Myriad stories have emerged of non-school entities providing strong academic support to students during the pandemic disruptions of the past two school years. A recent working paper published by the Federal Reserve Bank of Chicago indicates that investments in one such entity, local public libraries, were providing academic boosts for students, as well as other positive community outcomes, well before Covid-19 struck.
A trio of economists collected spending, revenue, and usage data from the Institute of Museum and Library Services’s Public Library Survey, focusing on capital spending for major renovations and new library buildings. They were particularly interested in how such investments affect library operations, patron usage, housing prices, and student achievement. As these are typically one-time projects that expand fixed assets, the researchers termed the investments “spending shocks,” defined as an increase of $1,000 or more in per-student capital spending at libraries within five miles of a school district. Using this definition, 10 percent of all districts in the sample experienced such a shock between 2009 and 2018. They linked these data to district-level test scores from the Stanford Education Data Archive (SEDA) and to zip-code level housing price indices from Zillow. They used both a difference-in-difference and an event-study design to analyze library spending shocks from 2009 to 2018.
Their analysis revealed a sharp and persistent 30 percent increase in library use among children that persisted for ten years after the capital investment. Further, they observed increases in the number of books on hand, number of employees, and total operating expenditures after the so-called shock.
The academic effects are a mixed bag. The researchers found that, after the capital investment, there were gradual increases in reading scores—on average approximately 0.02 of a standard deviation, with the largest effects (around 0.04–0.05 of a standard deviation increase) emerging later in the study window. These increases corresponded to increases in library use following the capital expenditures and were not driven by changing demographics, other government spending, or local policies, as best as they can tell. There were no observed increases in math achievement, nor did housing prices change in response to the spending.
Subgroup analyses are imprecise, but their best estimates suggest that the positive reading effects may be driven by White and Hispanic students. Analyses by socioeconomic status show similar patterns of results for both disadvantaged and non-disadvantaged students, with larger positive gains for the latter. They find no large differences by age group, which is somewhat surprising, but SEDA data cover only grades three through eight. Additionally, results show that reading test score effects are largest in the smallest school districts, consistent with the notion that students in those districts are more likely to live near only one library, so perhaps they receive disproportionate amounts of “treatment” from a given library spending shock. Finally, the analysts found that their results were driven by districts with moderate and lower amounts of school-level capital spending, with the largest effects visible in districts that spend the least on capital expenditures.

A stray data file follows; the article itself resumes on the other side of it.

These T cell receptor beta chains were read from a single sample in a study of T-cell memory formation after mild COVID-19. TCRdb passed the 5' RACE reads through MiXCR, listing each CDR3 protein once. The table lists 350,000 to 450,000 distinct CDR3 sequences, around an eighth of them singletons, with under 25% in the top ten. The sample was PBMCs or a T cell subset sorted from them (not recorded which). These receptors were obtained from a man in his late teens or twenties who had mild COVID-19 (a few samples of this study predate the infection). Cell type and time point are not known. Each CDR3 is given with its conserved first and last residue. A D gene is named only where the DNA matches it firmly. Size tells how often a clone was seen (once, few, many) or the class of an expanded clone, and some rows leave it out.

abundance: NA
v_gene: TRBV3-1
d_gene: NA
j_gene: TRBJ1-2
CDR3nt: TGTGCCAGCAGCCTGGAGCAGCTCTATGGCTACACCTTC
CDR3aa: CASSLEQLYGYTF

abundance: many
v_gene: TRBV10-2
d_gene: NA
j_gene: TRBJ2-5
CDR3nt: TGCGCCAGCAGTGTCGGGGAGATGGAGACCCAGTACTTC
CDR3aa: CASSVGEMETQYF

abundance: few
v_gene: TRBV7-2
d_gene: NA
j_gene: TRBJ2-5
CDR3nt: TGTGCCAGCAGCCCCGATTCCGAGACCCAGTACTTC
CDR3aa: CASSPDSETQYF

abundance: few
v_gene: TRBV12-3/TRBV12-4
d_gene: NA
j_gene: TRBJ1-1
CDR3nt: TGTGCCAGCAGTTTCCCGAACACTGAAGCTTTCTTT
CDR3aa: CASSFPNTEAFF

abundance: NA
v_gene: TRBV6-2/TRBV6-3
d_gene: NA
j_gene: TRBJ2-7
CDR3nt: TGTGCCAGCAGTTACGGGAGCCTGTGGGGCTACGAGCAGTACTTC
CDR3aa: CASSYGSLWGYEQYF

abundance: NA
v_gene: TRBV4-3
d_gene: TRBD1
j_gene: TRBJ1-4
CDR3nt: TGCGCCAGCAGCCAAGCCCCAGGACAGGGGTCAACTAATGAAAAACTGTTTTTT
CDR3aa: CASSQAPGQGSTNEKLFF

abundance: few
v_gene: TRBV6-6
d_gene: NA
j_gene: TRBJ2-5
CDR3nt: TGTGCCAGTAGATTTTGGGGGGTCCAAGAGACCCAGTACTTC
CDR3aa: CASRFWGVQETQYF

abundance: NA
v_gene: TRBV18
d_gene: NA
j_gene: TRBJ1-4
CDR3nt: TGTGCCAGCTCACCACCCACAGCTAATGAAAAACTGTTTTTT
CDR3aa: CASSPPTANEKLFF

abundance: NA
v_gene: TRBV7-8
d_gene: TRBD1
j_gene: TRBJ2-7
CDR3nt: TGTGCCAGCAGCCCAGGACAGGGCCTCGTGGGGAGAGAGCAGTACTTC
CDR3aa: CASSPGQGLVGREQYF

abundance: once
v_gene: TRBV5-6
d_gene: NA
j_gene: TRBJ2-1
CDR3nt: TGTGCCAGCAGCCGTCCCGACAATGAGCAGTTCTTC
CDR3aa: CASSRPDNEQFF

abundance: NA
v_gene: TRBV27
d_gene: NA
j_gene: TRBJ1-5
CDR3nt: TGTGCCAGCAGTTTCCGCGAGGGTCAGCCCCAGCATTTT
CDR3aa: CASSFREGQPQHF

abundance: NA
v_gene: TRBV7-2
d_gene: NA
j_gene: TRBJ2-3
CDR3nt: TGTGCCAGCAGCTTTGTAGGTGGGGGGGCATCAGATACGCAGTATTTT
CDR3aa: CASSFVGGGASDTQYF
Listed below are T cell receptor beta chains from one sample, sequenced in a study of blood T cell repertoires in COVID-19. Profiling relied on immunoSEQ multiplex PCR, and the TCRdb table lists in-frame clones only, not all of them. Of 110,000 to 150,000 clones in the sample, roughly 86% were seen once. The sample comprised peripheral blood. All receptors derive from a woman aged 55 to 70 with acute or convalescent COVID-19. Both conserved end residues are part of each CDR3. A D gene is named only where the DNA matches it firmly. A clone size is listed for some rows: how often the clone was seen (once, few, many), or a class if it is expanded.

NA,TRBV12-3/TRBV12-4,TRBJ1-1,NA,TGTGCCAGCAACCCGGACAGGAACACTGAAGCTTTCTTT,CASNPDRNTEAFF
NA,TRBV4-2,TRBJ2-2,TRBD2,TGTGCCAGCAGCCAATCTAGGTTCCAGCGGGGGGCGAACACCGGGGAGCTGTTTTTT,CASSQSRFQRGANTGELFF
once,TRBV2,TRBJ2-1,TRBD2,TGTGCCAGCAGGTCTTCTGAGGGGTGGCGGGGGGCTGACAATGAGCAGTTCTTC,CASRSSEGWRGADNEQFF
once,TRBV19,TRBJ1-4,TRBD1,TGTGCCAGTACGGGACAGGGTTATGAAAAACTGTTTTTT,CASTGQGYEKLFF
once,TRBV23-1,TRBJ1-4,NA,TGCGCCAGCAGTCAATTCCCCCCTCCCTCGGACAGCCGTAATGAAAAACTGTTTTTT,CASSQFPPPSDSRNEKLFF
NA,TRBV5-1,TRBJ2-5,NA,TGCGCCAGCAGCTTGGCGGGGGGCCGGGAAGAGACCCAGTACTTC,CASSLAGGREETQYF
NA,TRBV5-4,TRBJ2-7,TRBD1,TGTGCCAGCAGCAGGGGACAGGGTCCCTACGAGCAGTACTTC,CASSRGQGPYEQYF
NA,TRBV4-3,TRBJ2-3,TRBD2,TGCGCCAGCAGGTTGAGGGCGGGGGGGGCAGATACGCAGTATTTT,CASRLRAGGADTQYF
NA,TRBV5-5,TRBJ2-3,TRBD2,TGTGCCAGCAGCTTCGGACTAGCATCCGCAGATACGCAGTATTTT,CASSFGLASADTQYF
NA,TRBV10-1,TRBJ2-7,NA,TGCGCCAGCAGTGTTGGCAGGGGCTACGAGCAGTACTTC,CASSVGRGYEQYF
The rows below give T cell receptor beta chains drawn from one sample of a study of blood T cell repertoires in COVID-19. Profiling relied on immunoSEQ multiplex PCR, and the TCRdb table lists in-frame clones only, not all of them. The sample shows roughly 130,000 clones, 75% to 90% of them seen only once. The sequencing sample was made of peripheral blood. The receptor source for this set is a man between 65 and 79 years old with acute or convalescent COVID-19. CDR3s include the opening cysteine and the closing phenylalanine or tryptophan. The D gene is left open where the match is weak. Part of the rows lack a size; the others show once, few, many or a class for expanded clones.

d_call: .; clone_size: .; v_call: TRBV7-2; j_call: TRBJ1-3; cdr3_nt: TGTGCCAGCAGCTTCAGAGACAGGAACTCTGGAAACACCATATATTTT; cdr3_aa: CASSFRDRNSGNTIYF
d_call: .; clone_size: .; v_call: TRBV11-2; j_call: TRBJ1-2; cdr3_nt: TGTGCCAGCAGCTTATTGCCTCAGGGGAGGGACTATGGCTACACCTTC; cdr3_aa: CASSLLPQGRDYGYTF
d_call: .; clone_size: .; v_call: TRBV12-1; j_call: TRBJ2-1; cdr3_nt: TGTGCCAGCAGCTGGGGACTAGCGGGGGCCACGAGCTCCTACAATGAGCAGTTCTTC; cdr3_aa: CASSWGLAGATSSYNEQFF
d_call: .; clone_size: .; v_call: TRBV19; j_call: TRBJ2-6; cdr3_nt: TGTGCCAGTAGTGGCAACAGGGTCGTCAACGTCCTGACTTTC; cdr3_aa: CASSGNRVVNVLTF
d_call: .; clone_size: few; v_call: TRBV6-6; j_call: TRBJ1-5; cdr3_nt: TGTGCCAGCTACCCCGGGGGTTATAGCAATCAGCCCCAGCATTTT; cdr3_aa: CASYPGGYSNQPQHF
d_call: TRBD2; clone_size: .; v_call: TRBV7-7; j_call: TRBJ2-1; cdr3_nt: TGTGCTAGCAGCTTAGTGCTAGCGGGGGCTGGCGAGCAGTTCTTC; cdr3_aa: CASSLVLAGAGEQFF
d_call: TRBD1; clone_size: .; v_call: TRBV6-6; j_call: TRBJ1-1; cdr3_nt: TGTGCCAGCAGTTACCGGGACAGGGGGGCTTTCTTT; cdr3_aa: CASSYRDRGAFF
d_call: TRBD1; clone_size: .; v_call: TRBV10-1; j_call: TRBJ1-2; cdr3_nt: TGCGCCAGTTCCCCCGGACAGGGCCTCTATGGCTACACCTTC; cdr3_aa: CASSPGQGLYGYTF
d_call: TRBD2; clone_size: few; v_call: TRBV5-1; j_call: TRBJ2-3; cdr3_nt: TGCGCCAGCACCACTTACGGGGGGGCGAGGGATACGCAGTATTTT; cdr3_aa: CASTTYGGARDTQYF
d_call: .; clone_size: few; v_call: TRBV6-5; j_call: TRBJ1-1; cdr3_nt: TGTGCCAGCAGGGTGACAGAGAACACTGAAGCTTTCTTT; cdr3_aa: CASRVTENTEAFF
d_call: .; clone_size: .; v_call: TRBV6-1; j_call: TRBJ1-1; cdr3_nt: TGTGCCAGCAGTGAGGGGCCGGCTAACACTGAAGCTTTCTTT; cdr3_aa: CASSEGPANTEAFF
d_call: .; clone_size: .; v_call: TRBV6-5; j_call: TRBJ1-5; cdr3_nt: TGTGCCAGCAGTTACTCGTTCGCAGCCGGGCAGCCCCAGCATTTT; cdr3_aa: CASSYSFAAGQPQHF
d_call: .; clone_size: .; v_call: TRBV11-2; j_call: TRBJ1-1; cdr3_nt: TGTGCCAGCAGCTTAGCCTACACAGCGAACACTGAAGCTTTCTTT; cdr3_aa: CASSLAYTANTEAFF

In 2018, there were roughly 15,500 local branch libraries across the United States, where children checked out more than 750 million library items and attended library events more than 80 million times. Libraries have long been viewed as places of quiet erudition, youthful exploration, and discovery of new ideas. With digital reading more popular than ever, it’s heartening that investments in libraries benefit both communities and families with young children. So take your kids and check out a few summer reading selections at your local branch. The kindergarten canon is a great place to start!
SOURCE: Gregory Gilpin, Ezra Karger, and Peter Nencka, “The Returns to Public Library Investment,” Federal Reserve Bank of Chicago (April 2021).